Staff can also talk to you about types of anaesthetic for your operation. You may also meet an anaesthetist to discuss your health in more detail and your anaesthetic choices. They may recommend one particular choice of anaesthetic if you have certain medical conditions.

If you have complex medical problems or limited mobility not due to your joints, you may be at a higher risk from the anaesthetic and/or the surgery. You may want extra time to think about whether to go ahead with the operation at all and to discuss it with your family or carers.

Preparing for the operation

Fitter patients who are able to improve their health and lifestyle recover from surgery more quickly and with fewer complications.

There is much you can do to prepare yourself for an operation. Even small changes can make a big difference. You might want to increase your levels of physical activity and improve your diet. If you drink or smoke you should consider cutting back or even stopping.

If you have a long-standing medical problem, check with your GP surgery whether there is anything you can do to improve it well ahead of the surgery.

Our Fitter Better Sooner resources will provide you with the information you need to become fitter and better prepared for your operation.

Prehabilitation programmes

If you have planned hip or knee surgery your hospital may offer a range of programmes to help you get fitter for your operation, speed up your recovery and leave hospital earlier. Below are some examples of these prehabilitation programmes. Ask your surgeon or preoperative assessment if your hospital runs these programmes.

Hip and knee (joint) schools

Many hospitals offer information sessions which you can attend before your surgery. These are known as ‘Joint schools’. They aim to inform patients about the various steps of the surgical journey, from preparing for admission through to recovery at home. You can also ask any questions you might have about the surgery and the anaesthetic.

Enhanced Recovery Programme

Enhanced recovery is the name given to a programme that aims to get you back to your normal health as quickly as possible after a major operation. Hospital staff look at all the evidence of what you and they can do before, during and after your surgery to help give you the best chances of a quick and full recovery.

The programmes will vary depending on what operation you are having and which hospital you are being treated at, but reasons for this may include:

  • improving your fitness levels before your operation if there is enough time
  • treating any other long-term medical conditions
  • reducing the time you fast by giving you water and carbohydrate drinks before your surgery
  • giving you medication to prevent sickness after surgery
  • considering the best ways of giving pain relief during the operation
  • using local anaesthetic blocks or regional anaesthetics where possible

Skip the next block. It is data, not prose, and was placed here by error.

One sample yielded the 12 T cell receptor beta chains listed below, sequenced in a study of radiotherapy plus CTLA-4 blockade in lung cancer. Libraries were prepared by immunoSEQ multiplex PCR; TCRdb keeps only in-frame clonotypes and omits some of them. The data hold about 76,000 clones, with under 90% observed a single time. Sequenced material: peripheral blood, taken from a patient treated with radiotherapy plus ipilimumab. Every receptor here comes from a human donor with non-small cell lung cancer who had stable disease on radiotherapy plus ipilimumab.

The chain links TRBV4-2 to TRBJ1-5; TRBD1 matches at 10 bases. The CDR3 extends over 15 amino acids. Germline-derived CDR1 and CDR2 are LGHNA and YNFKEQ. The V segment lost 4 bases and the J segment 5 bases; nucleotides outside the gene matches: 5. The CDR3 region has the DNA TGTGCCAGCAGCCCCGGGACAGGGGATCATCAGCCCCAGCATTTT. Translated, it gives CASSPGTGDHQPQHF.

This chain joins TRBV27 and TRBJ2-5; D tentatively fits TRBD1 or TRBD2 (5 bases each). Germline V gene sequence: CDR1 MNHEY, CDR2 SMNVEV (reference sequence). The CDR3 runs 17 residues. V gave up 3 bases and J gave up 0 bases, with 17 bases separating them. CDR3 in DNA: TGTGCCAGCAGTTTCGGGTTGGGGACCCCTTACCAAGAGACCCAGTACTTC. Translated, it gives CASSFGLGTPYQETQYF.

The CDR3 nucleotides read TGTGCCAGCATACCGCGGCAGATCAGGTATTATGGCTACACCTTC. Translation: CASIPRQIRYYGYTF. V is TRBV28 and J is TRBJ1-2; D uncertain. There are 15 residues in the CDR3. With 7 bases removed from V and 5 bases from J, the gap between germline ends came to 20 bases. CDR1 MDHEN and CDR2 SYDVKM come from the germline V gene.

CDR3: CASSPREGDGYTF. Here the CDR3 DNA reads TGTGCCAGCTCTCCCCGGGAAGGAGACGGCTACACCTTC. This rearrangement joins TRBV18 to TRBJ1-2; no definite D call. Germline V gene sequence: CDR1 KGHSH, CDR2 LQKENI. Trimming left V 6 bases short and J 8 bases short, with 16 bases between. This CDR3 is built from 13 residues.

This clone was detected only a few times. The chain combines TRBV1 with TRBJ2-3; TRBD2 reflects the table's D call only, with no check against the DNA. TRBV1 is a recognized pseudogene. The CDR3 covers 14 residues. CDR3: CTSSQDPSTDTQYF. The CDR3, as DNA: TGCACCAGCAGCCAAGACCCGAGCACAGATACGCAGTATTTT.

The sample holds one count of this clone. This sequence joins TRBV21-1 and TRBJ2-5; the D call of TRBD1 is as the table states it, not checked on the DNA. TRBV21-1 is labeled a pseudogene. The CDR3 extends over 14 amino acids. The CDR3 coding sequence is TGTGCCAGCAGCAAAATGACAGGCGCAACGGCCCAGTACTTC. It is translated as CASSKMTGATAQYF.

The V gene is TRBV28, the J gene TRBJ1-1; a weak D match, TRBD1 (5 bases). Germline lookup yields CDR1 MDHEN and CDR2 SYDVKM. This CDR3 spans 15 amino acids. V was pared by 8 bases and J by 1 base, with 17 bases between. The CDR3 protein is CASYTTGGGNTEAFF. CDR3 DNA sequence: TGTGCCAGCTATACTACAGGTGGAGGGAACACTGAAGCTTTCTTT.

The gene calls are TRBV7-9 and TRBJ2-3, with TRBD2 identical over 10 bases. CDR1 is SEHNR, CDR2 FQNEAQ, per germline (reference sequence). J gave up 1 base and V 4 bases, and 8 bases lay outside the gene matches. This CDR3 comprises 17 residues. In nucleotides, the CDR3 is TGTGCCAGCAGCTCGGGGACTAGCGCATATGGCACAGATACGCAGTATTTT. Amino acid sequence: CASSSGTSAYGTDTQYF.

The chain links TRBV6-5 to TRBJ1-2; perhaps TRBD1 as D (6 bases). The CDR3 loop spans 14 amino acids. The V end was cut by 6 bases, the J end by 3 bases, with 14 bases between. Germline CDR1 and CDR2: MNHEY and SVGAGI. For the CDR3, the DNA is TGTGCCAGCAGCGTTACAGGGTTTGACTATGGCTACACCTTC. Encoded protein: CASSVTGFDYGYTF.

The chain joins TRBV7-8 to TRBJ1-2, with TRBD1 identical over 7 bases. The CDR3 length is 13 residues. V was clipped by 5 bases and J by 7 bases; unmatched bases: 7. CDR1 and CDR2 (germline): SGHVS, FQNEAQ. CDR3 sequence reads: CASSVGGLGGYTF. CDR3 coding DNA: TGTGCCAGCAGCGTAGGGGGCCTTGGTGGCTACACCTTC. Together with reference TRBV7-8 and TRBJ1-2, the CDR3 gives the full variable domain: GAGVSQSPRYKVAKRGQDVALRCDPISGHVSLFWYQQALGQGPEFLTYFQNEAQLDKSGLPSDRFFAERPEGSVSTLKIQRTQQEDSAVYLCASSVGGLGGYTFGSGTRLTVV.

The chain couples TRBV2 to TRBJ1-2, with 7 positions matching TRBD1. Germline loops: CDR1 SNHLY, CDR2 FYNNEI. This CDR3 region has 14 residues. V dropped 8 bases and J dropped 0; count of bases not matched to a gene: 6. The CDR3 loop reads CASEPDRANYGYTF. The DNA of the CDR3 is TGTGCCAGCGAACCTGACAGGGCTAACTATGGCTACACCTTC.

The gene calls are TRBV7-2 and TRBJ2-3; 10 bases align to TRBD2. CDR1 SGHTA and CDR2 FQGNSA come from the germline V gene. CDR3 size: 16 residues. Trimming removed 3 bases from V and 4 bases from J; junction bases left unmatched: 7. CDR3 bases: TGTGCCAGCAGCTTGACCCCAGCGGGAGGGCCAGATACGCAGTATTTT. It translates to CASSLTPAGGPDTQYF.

• giving you the best pain relief afterwards to get you moving again more quickly
  • encouraging you to Drink, Eat and Mobilise within 24 hours of surgery (DrEaMing)
  • reducing the time you have catheters and drips attached
  • teaching you exercises to help you recover after your operation.

On the day of your operation

The hospital should give you clear instructions about stopping eating and drinking. These instructions are important. If there is food or liquid in your stomach during your anaesthetic, it could come up into your throat and lungs. This may endanger your life. However, you will be allowed to sip clear liquids up to two hours before the surgery. 

If you have diabetes please check with your hospital about when to eat and drink and what diabetic medication to take on the day of your operation.

If you have not stopped smoking as part of your preparation for surgery, you should not smoke at all on the day of your operation. You should also not vape.

If you are taking medicines, you will need specific instructions from the preassessment team about which ones you should take that day. You can take a sip of water to take any tablets as needed.

If you take any ‘blood thinning’ drugs such as warfarin, clopidogrel or rivaroxaban, you will need to discuss with the healthcare team when you should stop taking them. However, there can be risks if you stop taking these medications and you may be prescribed something else.

If you feel unwell when you are due to come into hospital, please telephone the ward for advice.

Meeting your anaesthetist

You may meet with an anaesthetist at the preassessment clinic. Otherwise, you will meet your anaesthetist in the hospital on the day of your surgery. They will discuss the type of anaesthetic you can have, including benefits, risks and your preferences, and you will decide together which anaesthetic is best for you. You may also meet other highly trained healthcare professionals. You can read more about these roles and the anaesthesia team on our website.

Having a ‘pre-med’ (premedication)

Premedication (a ‘pre-med’) is sometimes given before some anaesthetics. Pre-meds prepare your body for surgery – they may start off the pain relief, reduce acid in the stomach or help you relax.

When you are called for your operation

  • A member of staff will go with you to the theatre.
  • You can usually wear your glasses, contact lenses, hearing aids and dentures until you are in the room where your anaesthetic will be given. You may be able to keep them on if you are not having a general anaesthetic.
  • If you are having a local or regional anaesthetic such as spinal, you may be able to take your own electronic device, with headphones to listen to music (check with your nurse beforehand).